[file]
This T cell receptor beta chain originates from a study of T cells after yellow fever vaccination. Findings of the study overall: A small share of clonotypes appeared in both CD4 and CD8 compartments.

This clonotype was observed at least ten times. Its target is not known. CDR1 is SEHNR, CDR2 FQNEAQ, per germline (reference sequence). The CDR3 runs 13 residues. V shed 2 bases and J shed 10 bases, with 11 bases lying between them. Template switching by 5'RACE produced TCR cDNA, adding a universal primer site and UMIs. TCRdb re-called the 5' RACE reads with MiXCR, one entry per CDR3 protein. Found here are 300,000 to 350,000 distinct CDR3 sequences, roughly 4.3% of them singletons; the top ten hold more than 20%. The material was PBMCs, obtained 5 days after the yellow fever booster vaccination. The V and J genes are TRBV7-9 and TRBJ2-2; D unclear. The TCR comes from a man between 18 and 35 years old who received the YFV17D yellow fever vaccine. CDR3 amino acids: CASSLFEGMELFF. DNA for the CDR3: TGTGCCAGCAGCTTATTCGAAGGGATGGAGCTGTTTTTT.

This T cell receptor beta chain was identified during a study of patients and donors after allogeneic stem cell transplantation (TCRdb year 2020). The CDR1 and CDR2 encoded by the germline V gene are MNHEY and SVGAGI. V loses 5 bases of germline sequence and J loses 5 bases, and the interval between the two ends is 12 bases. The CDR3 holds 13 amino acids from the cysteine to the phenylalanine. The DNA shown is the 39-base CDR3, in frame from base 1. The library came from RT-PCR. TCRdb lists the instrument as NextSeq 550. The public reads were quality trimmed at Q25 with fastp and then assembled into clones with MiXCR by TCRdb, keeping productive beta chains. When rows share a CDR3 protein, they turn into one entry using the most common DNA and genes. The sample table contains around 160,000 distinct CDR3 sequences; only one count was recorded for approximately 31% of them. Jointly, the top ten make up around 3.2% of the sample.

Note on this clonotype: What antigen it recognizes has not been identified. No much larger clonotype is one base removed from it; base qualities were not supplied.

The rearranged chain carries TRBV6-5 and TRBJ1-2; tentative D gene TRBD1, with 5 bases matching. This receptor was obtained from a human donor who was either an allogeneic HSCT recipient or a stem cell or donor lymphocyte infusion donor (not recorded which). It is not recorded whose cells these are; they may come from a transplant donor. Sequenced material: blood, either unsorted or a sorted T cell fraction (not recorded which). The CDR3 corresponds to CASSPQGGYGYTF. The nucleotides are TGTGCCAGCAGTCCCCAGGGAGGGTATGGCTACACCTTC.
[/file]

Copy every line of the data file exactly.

This T cell receptor beta chain originates from a study of T cells after yellow fever vaccination. Findings of the study overall: A small share of clonotypes appeared in both CD4 and CD8 compartments.

This clonotype was observed at least ten times. Its target is not known. CDR1 is SEHNR, CDR2 FQNEAQ, per germline (reference sequence). The CDR3 runs 13 residues. V shed 2 bases and J shed 10 bases, with 11 bases lying between them. Template switching by 5'RACE produced TCR cDNA, adding a universal primer site and UMIs. TCRdb re-called the 5' RACE reads with MiXCR, one entry per CDR3 protein. Found here are 300,000 to 350,000 distinct CDR3 sequences, roughly 4.3% of them singletons; the top ten hold more than 20%. The material was PBMCs, obtained 5 days after the yellow fever booster vaccination. The V and J genes are TRBV7-9 and TRBJ2-2; D unclear. The TCR comes from a man between 18 and 35 years old who received the YFV17D yellow fever vaccine. CDR3 amino acids: CASSLFEGMELFF. DNA for the CDR3: TGTGCCAGCAGCTTATTCGAAGGGATGGAGCTGTTTTTT.

This T cell receptor beta chain was identified during a study of patients and donors after allogeneic stem cell transplantation (TCRdb year 2020). The CDR1 and CDR2 encoded by the germline V gene are MNHEY and SVGAGI. V loses 5 bases of germline sequence and J loses 5 bases, and the interval between the two ends is 12 bases. The CDR3 holds 13 amino acids from the cysteine to the phenylalanine. The DNA shown is the 39-base CDR3, in frame from base 1. The library came from RT-PCR. TCRdb lists the instrument as NextSeq 550. The public reads were quality trimmed at Q25 with fastp and then assembled into clones with MiXCR by TCRdb, keeping productive beta chains. When rows share a CDR3 protein, they turn into one entry using the most common DNA and genes. The sample table contains around 160,000 distinct CDR3 sequences; only one count was recorded for approximately 31% of them. Jointly, the top ten make up around 3.2% of the sample.

Note on this clonotype: What antigen it recognizes has not been identified. No much larger clonotype is one base removed from it; base qualities were not supplied.

The rearranged chain carries TRBV6-5 and TRBJ1-2; tentative D gene TRBD1, with 5 bases matching. This receptor was obtained from a human donor who was either an allogeneic HSCT recipient or a stem cell or donor lymphocyte infusion donor (not recorded which). It is not recorded whose cells these are; they may come from a transplant donor. Sequenced material: blood, either unsorted or a sorted T cell fraction (not recorded which). The CDR3 corresponds to CASSPQGGYGYTF. The nucleotides are TGTGCCAGCAGTCCCCAGGGAGGGTATGGCTACACCTTC.